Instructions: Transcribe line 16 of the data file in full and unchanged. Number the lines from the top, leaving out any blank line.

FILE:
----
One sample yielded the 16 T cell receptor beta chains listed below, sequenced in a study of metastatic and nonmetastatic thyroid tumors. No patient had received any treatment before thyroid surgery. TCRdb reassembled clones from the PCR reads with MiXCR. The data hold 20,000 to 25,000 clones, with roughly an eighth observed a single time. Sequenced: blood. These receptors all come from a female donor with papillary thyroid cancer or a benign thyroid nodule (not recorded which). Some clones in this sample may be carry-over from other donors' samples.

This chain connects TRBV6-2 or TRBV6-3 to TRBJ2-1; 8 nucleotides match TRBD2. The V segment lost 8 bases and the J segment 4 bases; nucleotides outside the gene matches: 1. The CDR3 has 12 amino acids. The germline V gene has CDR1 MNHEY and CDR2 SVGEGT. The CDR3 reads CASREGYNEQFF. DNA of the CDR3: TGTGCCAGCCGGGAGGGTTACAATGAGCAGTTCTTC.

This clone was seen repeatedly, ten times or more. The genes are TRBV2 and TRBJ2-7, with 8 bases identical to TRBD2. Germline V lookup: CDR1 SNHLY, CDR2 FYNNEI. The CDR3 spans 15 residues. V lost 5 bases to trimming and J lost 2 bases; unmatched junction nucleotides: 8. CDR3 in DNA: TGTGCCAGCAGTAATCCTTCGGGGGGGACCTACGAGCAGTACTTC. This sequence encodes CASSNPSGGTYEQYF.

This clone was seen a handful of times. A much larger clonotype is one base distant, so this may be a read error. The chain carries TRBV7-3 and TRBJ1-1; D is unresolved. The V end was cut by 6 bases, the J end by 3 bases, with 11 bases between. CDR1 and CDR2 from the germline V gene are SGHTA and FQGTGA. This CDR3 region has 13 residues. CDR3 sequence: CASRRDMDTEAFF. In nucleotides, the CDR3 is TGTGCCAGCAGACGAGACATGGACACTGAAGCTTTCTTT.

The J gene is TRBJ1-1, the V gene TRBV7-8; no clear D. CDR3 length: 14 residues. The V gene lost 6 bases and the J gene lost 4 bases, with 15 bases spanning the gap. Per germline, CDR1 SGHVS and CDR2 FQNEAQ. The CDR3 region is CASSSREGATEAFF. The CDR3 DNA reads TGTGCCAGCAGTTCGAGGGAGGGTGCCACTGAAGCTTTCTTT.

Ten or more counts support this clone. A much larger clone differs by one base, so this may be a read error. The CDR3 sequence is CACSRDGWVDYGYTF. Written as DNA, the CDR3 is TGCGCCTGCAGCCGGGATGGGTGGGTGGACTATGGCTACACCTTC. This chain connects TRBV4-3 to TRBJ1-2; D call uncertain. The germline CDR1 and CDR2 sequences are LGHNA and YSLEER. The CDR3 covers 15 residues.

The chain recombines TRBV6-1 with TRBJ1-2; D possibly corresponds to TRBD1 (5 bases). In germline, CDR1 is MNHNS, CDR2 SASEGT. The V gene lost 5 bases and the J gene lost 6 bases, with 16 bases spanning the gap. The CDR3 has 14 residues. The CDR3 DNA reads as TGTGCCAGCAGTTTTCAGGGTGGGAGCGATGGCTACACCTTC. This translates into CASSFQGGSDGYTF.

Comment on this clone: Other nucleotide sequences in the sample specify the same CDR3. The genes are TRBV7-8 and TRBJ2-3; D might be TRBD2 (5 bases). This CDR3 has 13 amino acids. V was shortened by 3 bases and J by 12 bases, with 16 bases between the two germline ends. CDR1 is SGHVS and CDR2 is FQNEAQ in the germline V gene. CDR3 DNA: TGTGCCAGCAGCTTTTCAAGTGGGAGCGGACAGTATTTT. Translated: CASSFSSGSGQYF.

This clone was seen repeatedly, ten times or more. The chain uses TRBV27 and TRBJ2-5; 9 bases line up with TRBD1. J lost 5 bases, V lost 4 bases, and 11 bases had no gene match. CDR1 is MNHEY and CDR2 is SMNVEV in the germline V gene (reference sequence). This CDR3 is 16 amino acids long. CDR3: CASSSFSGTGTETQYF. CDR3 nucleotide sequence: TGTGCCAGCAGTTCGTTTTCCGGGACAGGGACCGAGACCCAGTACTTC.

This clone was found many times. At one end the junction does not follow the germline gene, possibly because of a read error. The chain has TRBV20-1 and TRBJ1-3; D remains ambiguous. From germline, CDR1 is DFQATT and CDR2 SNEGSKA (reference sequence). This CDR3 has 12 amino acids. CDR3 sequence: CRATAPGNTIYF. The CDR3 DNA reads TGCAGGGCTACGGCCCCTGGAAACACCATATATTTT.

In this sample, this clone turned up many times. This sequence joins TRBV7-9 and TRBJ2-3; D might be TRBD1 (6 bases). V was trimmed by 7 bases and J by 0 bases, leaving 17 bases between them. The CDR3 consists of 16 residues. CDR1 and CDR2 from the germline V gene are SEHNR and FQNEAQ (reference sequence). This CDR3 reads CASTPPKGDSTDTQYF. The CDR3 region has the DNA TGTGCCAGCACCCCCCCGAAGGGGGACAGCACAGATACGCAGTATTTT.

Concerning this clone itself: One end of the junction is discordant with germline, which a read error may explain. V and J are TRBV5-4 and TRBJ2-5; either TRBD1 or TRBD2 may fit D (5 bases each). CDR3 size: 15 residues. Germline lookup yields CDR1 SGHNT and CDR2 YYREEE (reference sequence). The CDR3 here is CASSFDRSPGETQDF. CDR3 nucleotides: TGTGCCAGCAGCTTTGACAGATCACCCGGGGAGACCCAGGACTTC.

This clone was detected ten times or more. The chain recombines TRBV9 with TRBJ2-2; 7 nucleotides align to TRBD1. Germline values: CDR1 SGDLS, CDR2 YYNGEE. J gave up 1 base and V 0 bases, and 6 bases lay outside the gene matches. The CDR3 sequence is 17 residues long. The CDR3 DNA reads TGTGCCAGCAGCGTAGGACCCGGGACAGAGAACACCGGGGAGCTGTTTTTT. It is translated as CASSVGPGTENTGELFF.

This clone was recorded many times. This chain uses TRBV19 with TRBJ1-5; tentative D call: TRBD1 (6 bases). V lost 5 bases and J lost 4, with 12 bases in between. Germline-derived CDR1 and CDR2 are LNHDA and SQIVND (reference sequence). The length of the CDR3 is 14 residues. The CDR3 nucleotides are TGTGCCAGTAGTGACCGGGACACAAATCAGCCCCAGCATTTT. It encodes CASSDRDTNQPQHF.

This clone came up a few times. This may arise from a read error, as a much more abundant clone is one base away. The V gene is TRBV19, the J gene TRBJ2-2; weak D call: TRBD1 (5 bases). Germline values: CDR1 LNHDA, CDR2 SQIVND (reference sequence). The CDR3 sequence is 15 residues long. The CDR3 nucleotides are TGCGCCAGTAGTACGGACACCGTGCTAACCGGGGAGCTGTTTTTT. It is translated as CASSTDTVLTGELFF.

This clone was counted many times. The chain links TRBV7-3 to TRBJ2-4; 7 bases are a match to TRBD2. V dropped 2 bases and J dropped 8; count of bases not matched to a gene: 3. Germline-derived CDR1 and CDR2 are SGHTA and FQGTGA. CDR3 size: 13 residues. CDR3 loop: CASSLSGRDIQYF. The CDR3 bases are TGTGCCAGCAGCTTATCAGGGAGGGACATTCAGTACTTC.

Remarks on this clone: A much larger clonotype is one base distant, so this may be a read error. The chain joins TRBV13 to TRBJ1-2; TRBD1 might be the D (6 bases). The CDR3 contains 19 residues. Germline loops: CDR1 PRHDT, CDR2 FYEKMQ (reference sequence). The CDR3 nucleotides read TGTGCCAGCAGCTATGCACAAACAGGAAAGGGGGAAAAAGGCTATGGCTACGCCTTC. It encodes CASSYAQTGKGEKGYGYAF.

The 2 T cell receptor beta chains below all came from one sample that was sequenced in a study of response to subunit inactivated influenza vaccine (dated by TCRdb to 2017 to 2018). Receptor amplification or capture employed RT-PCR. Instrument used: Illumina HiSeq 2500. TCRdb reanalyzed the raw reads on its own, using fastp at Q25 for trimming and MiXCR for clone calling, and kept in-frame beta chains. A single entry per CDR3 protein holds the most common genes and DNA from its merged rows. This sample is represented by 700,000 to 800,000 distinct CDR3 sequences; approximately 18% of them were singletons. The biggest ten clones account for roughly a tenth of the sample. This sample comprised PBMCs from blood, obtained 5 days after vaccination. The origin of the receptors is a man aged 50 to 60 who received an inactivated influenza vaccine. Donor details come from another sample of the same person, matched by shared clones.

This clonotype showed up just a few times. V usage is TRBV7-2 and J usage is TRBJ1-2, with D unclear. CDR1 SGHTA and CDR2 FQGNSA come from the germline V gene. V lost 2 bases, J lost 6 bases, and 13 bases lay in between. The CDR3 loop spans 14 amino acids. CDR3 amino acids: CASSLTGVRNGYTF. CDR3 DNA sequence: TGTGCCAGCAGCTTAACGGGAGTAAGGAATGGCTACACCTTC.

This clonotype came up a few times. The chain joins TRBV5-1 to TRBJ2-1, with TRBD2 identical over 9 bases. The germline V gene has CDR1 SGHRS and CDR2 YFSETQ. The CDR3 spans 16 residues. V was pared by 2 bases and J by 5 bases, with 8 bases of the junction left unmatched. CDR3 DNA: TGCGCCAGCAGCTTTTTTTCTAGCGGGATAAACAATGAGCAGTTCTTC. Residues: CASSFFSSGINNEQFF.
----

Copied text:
This clone was counted many times. The chain links TRBV7-3 to TRBJ2-4; 7 bases are a match to TRBD2. V dropped 2 bases and J dropped 8; count of bases not matched to a gene: 3. Germline-derived CDR1 and CDR2 are SGHTA and FQGTGA. CDR3 size: 13 residues. CDR3 loop: CASSLSGRDIQYF. The CDR3 bases are TGTGCCAGCAGCTTATCAGGGAGGGACATTCAGTACTTC.